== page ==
In patients with chronic ITP, the most common (≥10%) adverse reactions reported in clinical trials with avatrombopag were headache (31%), fatigue (28%), contusion (26%), epistaxis (19%), upper respiratory tract infection (15%), arthralgia (13%), gingival bleeding (13%), petechiae (11%), and nasopharyngitis (10%).9
The discontinuation of avatrombopag as a result of adverse reactions (ie, headache) among patients with chronic ITP was reported in 2 (1.6%) of 128 patients.9
Avatrombopag has no contraindications.9
The concomitant use of avatrombopag with a moderate or a strong dual inhibitor of cytochrome (CY) P2C9 and CYP3A4 increases the exposure of avatrombopag, which may increase the risk for avatrombopag-associated adverse events.9
The concomitant use of avatrombopag with a moderate or a strong dual inducer of CYP2C9 and CYP3A4 decreases the exposure of avatrombopag, which may reduce the drug’s efficacy.9
Use in Specific Populations
Avatrombopag may cause fetal harm when administered to a pregnant woman. The data on avatrombopag in pregnant women are not sufficient to determine any associated risk for adverse developmental outcomes.9
No data are available on the presence of avatrombopag in human milk or its effect on the breastfed child or on milk production. Because of the potential for serious adverse reactions from avatrombopag in a breastfed child, women should not breastfeed during treatment with avatrombopag and for at least 2 weeks after the last dose.9
The clinical studies of avatrombopag did not include enough older patients aged ≥65 years to establish whether they respond to avatrombopag different from younger patients.9
Warnings and Precautions
Thrombopoietin receptor agonists, including avatrombopag, are associated with thrombotic and thromboembolic complications in patients with chronic ITP and chronic liver disease. The patient’s platelet counts should be monitored for thromboembolic events; if a thromboembolic event occurs, treatment should be started immediately.9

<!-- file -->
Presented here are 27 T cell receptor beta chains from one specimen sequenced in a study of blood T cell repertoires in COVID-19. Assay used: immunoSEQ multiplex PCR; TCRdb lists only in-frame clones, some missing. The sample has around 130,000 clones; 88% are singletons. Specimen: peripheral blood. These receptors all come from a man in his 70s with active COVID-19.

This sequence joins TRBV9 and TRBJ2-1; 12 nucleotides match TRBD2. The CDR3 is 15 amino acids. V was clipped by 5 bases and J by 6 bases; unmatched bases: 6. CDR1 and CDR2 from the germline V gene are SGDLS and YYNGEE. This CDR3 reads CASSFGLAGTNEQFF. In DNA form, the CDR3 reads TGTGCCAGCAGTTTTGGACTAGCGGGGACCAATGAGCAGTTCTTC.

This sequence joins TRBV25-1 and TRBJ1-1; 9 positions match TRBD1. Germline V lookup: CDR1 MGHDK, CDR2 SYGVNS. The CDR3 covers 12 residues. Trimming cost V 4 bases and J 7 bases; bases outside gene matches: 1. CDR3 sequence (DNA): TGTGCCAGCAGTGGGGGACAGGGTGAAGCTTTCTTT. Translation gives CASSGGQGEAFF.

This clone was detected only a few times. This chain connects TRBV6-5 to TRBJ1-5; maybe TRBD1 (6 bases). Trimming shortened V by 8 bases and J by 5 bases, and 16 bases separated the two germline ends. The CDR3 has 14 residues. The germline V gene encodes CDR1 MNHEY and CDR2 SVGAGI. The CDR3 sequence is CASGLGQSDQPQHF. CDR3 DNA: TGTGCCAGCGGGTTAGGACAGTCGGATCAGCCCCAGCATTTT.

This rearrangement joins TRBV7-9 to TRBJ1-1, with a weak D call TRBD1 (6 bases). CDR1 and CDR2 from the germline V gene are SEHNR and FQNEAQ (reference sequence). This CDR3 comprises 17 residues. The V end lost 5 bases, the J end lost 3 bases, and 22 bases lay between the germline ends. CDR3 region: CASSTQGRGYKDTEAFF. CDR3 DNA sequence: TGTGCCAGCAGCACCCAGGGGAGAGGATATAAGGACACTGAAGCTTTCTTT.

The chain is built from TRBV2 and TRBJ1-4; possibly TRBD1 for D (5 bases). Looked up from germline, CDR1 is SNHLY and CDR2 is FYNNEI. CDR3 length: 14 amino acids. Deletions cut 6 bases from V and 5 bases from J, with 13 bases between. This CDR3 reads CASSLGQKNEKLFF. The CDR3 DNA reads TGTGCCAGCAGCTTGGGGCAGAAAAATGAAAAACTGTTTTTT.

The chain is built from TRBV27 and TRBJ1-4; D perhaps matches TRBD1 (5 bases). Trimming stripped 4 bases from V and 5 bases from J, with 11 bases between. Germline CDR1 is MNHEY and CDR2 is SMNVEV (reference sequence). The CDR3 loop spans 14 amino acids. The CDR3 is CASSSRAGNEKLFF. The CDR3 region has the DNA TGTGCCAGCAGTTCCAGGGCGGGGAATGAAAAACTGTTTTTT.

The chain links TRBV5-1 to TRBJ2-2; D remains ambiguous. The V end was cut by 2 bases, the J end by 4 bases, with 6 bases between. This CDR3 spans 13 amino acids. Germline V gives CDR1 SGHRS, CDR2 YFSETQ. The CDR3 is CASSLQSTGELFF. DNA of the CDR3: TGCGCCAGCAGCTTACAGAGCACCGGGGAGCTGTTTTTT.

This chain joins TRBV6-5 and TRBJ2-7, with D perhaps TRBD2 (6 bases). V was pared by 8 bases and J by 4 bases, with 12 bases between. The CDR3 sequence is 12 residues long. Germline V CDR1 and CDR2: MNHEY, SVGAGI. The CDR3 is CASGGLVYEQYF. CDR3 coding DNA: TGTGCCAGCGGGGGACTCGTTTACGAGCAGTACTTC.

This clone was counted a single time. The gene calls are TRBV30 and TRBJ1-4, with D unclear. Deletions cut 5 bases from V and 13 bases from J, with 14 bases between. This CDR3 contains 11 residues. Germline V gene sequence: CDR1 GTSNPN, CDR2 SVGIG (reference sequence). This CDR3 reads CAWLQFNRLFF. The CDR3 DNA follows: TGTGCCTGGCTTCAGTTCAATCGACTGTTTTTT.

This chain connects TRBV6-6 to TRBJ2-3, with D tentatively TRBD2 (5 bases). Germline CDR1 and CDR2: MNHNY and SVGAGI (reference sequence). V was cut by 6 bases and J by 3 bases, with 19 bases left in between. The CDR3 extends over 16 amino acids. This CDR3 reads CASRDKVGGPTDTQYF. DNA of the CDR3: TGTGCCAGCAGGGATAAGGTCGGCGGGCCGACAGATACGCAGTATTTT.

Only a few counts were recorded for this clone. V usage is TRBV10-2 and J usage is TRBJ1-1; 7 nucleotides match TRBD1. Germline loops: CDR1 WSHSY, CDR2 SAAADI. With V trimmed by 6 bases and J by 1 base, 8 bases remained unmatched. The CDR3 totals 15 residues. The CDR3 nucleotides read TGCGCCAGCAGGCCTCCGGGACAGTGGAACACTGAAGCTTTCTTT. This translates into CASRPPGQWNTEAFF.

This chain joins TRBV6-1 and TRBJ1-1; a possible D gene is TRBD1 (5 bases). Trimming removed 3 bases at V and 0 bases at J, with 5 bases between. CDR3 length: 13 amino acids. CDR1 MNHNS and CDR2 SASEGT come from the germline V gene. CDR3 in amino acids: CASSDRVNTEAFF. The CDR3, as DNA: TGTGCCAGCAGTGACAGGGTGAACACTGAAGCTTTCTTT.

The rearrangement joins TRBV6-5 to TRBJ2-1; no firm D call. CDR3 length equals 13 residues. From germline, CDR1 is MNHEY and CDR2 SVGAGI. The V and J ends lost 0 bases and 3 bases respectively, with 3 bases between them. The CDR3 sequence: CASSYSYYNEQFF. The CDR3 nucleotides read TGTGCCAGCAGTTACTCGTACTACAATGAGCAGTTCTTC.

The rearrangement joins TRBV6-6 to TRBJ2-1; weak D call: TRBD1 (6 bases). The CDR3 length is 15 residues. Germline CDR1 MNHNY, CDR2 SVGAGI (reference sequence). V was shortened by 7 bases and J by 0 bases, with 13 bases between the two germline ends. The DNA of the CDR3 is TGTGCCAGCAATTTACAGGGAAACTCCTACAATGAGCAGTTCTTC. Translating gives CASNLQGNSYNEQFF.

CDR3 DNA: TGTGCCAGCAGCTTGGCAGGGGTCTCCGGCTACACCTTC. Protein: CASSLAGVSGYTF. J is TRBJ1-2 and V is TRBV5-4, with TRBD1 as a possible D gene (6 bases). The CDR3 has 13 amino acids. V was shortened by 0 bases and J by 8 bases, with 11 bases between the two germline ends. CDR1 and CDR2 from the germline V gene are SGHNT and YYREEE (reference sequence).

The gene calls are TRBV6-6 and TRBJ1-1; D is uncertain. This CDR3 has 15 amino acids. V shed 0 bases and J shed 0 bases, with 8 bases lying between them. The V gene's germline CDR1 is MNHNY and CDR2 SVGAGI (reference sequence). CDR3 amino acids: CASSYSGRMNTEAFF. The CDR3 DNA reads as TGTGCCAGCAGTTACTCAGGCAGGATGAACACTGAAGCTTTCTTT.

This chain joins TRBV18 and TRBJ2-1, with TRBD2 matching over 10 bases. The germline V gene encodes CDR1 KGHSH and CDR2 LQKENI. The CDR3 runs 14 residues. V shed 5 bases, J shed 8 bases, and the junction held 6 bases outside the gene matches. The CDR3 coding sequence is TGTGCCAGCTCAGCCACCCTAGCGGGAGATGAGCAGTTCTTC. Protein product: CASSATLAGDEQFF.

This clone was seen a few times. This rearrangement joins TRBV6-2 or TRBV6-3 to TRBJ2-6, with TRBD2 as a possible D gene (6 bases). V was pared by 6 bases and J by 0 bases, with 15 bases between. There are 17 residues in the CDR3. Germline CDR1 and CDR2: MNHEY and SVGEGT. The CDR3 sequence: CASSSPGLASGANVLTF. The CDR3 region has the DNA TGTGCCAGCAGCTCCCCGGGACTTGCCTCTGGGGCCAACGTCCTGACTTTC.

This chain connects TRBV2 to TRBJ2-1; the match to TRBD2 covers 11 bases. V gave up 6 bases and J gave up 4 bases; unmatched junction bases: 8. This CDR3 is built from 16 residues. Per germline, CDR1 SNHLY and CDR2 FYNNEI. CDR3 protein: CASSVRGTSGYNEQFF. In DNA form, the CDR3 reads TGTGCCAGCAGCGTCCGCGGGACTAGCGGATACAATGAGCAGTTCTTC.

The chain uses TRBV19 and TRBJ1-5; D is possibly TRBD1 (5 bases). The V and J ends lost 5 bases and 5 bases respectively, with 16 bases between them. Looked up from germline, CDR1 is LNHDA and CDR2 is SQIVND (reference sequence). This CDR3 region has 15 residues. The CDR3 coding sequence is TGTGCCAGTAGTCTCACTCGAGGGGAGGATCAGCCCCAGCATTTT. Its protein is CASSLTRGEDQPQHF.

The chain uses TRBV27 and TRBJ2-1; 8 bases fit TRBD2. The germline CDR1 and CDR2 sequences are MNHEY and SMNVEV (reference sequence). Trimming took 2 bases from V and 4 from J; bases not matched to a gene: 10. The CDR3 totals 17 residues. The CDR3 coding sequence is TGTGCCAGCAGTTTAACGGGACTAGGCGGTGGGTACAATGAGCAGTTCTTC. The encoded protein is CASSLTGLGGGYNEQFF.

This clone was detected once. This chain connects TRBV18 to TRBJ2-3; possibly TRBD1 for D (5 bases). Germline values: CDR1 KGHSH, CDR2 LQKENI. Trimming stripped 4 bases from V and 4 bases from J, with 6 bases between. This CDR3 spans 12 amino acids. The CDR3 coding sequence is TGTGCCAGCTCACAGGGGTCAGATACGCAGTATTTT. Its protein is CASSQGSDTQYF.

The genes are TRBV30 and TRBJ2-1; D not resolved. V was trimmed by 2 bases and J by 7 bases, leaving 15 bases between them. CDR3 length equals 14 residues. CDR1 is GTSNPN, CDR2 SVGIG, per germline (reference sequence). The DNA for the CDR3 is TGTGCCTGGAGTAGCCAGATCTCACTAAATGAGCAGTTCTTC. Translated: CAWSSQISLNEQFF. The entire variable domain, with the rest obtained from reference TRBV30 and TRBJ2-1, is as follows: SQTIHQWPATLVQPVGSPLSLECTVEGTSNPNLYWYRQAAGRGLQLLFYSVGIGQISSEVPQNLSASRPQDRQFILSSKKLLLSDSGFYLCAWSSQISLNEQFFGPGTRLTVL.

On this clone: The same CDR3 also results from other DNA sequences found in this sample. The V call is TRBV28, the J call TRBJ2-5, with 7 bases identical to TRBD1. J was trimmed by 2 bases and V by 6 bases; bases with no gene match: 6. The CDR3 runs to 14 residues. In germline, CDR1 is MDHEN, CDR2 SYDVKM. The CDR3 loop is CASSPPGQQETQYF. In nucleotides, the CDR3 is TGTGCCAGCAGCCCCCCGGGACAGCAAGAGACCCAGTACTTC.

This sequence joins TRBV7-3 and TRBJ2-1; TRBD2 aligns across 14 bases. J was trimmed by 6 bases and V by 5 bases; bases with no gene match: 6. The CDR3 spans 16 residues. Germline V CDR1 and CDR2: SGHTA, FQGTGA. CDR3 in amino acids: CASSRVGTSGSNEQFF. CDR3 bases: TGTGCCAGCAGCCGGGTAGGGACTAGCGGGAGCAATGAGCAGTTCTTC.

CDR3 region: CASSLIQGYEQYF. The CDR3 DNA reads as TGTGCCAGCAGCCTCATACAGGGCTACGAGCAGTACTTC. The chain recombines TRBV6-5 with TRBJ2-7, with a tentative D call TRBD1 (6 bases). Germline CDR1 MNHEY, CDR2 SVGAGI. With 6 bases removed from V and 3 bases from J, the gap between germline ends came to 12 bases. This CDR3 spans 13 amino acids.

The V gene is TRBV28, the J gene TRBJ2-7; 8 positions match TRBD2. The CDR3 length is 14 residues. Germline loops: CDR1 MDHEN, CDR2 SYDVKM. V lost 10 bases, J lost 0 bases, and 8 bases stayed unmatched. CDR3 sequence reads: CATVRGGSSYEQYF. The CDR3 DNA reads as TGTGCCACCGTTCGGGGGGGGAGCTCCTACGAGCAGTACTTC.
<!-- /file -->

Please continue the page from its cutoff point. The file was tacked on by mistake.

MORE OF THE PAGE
When avatrombopag is administered to patients with known risk factors for thromboembolism, including prothrombotic conditions, the potential for increased thrombotic risk should be considered carefully.9
Avatrombopag should not be used in patients with chronic ITP or chronic liver disease for the purpose of normalizing platelet counts; dosing guidelines should be followed to achieve target platelet counts, and patients should be monitored closely for the signs and symptoms of thromboembolic events.9
The recently approved new indication for avatrombopag provides a new oral treatment option that may improve outcomes for appropriate patients with chronic ITP who have not responded to previous treatment. In clinical trials, avatrombopag demonstrated superior efficacy compared with placebo in the median cumulative number of weeks of platelet response (≥50 × 109/L), and the majority of patients who received avatrombopag achieved the target platelet counts at day 8 of treatment. Moreover, avatrombopag was superior to placebo in maintaining the target platelet-count range during the 6-month treatment period.
- National Institutes of Health. Immune thrombocytopenia. Genetics Home Reference. July 16, 2019. https://ghr.nlm.nih.gov/condition/immune-thrombocytopenia. Accessed July 10, 2019.
- National Institutes of Health. Immune thrombocytopenia. www.nhlbi.nih.gov/health-topics/immune-thrombocytopenia. Accessed July 10, 2019.
- Lambert MP, Gernsheimer TB. Clinical updates in adult immune thrombocytopenia. Blood. 2017;129:2829-2835.
- National Organization for Rare Disorders. Immune thrombocytopenia. Updated 2015. https://rarediseases.org/rare-diseases/immune-thrombocytopenia/. Accessed July 10, 2019.
- An R, Wang PP. Length of stay, hospitalization cost, and in-hospital mortality in US adult inpatients with immune thrombocytopenic purpura, 2006-2012. Vasc Health Risk Manag. 2017;13:15-21.
- Jurczak W, Chojnowski K, Mayer J, et al. Phase 3 randomised study of avatrombopag, a novel thrombopoietin receptor agonist for the treatment of chronic immune thrombocytopenia. Br J Haematol. 2018;183:479-490.
- Dova Pharmaceuticals. Dova Pharmaceuticals announces FDA approval of supplemental new drug application for Doptelet (avatrombopag) for treatment of chronic immune thrombocytopenia (ITP). June 27, 2019. https://dova.com/wp-content/uploads/2019/06/doptelet-itp-approval-press-release-6-26-19.pdf. Accessed July 3, 2019.
- US Food and Drug Administration. FDA approves new drug for patients with chronic liver disease who have low blood platelets and are undergoing a medical procedure. May 21, 2018. www.fda.gov/news-events/press-announcements/fda-approves-new-drug-patients-chronic-liver-disease-who-have-low-blood-platelets-and-are-undergoing. Accessed July 3, 2019.
- Doptelet (avatrombopag) tablets, for oral use [prescribing information]. Durham, NC: Dova Pharmaceuticals; June 2019.